What is Constipation?
Typically, constipation presents as difficulty with passing firm to hard stools, but may also present as the infrequent passing of normal stools. It is not necessarily that one does not have a bowel action every day, as the normal range of bowel frequency varies from three bowel actions per day to one bowel action every two or three days.
When should I seek help?
Constipation becomes abnormal and requires assistance if:
- there is a persistent change in your normal bowel habit;
- it is it is associated with bloating or cramping abdominal pain;
- there is bleeding from the back passage;
- passing stools requires lots of time straining on the toilet;
- you need to use your fingers in the back passage, or even the front passage (in women) to clear your bowels;
- you have the feeling that there is a “ball” blocking the passage of motion in the back passage; or
- there is absolute constipation when you do not pass any motion or wind over several days.
If you have symptoms such as these, an appointment should be made with your GP to get a referral to SCA.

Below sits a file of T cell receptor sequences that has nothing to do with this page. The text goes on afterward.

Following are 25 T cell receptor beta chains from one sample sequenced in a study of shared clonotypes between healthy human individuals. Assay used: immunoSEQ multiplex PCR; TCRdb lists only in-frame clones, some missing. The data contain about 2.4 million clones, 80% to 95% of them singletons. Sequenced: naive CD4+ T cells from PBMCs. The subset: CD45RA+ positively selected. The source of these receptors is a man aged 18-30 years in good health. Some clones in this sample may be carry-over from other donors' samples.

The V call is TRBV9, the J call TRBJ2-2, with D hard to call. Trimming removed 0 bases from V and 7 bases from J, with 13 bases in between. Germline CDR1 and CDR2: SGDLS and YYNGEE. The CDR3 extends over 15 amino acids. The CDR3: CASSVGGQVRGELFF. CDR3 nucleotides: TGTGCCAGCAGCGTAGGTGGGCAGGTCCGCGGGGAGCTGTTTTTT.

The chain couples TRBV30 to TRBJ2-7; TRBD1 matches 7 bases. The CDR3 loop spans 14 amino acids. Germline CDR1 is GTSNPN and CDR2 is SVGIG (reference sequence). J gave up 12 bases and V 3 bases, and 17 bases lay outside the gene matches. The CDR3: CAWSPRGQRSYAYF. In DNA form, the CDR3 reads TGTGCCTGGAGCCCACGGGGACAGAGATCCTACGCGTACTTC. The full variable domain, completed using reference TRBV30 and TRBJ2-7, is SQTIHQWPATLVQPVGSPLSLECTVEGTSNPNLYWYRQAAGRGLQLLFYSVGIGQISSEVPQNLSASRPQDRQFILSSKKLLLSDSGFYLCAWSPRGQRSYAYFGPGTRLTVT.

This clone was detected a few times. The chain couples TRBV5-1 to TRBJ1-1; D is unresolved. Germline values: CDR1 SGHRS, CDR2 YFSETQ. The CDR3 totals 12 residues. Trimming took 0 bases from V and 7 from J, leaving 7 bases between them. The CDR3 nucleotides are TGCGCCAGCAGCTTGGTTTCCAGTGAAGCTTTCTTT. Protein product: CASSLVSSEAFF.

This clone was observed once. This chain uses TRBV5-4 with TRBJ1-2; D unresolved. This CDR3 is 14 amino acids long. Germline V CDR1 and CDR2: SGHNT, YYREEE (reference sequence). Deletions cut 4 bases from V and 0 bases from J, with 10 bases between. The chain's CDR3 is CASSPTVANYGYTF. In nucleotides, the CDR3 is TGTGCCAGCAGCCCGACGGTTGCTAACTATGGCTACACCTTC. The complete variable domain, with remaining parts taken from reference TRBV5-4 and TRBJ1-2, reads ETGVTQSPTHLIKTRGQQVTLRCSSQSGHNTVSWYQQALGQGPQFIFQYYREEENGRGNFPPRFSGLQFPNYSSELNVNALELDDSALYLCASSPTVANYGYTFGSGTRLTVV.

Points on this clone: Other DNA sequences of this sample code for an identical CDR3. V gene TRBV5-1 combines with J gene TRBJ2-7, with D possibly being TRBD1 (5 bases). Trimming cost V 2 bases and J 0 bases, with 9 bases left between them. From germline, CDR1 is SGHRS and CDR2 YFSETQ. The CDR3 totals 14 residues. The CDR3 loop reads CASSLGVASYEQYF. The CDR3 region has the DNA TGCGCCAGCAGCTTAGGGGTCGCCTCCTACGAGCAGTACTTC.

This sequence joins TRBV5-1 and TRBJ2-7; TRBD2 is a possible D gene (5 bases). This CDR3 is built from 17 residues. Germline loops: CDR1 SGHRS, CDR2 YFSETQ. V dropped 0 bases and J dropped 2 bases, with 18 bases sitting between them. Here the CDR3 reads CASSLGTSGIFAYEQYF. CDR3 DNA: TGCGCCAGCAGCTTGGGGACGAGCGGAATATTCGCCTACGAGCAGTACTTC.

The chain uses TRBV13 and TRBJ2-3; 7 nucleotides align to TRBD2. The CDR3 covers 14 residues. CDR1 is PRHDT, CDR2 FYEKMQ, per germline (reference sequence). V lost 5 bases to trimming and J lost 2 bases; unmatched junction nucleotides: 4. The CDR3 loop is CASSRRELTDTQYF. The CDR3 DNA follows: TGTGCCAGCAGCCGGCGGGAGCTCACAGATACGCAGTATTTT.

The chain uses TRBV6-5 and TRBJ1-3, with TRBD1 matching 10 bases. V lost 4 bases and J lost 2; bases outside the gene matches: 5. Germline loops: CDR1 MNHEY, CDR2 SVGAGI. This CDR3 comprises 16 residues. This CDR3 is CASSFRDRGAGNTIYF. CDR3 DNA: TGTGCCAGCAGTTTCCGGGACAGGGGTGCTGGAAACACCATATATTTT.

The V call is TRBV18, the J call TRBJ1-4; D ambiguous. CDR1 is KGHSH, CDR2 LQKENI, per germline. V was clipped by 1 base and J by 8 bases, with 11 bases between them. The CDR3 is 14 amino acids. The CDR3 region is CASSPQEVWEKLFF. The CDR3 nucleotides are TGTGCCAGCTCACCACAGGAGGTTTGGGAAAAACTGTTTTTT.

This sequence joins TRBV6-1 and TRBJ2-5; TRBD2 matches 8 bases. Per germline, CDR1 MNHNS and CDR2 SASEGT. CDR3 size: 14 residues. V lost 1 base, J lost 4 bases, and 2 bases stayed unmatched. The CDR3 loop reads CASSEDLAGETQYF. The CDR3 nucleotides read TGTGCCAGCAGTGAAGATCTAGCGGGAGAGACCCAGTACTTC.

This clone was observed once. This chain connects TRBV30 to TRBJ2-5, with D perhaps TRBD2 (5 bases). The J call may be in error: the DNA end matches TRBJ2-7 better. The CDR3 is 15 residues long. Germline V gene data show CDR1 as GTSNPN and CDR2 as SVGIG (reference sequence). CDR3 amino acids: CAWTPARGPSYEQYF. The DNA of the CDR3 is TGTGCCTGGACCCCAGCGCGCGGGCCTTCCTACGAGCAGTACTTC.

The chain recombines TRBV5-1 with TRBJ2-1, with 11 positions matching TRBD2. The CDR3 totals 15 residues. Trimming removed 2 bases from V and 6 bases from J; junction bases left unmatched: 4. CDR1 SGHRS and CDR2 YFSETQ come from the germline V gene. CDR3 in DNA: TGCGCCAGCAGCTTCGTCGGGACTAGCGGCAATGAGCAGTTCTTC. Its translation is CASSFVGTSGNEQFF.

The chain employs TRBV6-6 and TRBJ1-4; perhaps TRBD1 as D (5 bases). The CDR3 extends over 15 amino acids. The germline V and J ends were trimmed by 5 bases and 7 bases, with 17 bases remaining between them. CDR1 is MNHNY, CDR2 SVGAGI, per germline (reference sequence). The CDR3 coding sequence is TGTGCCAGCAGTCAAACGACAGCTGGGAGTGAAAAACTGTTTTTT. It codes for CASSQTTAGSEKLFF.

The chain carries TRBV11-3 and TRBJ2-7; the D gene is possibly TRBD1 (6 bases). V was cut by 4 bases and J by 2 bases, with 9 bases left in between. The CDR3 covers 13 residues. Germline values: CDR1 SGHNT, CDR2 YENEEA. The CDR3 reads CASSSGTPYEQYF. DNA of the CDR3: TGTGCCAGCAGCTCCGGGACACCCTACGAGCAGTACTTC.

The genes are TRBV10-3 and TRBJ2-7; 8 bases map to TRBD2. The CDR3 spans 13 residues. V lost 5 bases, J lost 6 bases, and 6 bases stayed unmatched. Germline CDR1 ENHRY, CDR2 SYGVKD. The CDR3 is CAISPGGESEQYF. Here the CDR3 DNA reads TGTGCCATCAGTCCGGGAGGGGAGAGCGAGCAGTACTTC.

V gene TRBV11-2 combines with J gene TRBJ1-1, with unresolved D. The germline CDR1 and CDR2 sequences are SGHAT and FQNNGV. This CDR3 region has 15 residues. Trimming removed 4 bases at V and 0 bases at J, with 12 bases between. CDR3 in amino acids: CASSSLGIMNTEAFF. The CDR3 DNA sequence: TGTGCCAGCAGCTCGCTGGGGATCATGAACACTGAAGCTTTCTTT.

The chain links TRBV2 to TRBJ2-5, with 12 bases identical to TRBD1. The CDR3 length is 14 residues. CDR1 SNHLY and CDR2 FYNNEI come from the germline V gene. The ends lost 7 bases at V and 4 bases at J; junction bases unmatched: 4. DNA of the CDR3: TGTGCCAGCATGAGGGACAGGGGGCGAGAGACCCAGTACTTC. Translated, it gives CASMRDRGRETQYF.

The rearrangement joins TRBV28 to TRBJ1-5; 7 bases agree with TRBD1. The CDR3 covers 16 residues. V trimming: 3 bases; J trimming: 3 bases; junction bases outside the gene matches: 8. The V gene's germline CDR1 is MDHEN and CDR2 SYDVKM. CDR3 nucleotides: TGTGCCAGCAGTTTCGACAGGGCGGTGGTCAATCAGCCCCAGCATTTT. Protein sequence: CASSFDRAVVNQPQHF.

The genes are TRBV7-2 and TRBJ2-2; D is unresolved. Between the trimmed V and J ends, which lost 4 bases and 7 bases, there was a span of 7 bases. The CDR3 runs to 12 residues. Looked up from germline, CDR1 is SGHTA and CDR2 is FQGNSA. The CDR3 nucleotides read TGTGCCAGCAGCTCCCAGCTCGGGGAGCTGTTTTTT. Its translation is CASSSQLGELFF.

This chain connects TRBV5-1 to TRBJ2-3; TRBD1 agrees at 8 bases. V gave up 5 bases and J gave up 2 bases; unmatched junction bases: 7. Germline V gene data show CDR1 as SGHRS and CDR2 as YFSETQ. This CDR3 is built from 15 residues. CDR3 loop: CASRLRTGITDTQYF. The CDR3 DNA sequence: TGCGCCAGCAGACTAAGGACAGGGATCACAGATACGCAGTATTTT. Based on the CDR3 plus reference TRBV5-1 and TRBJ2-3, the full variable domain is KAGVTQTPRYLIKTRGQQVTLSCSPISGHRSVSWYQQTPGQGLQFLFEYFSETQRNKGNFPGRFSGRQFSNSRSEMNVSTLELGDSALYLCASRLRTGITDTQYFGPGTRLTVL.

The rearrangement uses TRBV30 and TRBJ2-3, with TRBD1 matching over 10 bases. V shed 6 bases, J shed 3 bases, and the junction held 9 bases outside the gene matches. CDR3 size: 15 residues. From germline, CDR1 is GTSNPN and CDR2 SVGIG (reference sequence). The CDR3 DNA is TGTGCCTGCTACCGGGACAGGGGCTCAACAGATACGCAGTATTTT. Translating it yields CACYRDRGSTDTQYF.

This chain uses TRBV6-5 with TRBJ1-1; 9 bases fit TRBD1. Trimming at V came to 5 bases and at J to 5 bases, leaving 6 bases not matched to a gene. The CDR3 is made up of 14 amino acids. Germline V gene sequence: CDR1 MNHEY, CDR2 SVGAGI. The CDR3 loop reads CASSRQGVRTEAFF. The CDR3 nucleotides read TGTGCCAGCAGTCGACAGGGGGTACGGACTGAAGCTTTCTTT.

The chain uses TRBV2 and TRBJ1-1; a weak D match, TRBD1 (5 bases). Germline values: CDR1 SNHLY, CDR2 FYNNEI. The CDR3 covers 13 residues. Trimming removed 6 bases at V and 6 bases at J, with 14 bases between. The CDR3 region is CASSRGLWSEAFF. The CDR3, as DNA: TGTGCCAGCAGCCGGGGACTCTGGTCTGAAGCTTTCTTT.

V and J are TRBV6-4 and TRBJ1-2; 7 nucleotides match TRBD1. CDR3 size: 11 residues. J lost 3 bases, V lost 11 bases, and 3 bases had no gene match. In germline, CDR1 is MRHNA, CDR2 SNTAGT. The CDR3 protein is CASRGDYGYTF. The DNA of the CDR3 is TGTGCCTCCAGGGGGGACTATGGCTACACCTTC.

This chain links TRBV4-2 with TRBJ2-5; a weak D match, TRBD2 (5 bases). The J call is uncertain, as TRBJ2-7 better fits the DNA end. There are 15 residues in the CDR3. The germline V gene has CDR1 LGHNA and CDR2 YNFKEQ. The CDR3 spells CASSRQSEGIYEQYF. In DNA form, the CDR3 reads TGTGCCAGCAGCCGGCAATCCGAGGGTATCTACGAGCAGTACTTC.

Causes of constipation
Constipation is caused by many factors and combined factors, however, most causes are lifestyle related such as:
- low fibre, high fat diet;
- low fluid intake;
- inactivelifestyle (sedentary);
- change in daily routine; and
- stress and anxiety.
Other factors that may contribute are:
- overuse of laxatives; and
- the side effects of medication, especially strong pain killers.
Causes of persisting constipation, often associated with other symptoms are:
- bowel blocked by a growth or narrowing (tumour or bowel obstruction); and
- a muscle problem causing the bowel to be slowor the anal muscle (anal sphincter) does not relax when you are having a bowel motion (obstructed defecation)
How is Constipation treated?
Maintaining a healthy diet and lifestyle including:
- a low fat/high fibre diet;
- regular fluid intake; and
- regular exercise
Fibre supplements and occasionally laxatives may also be required.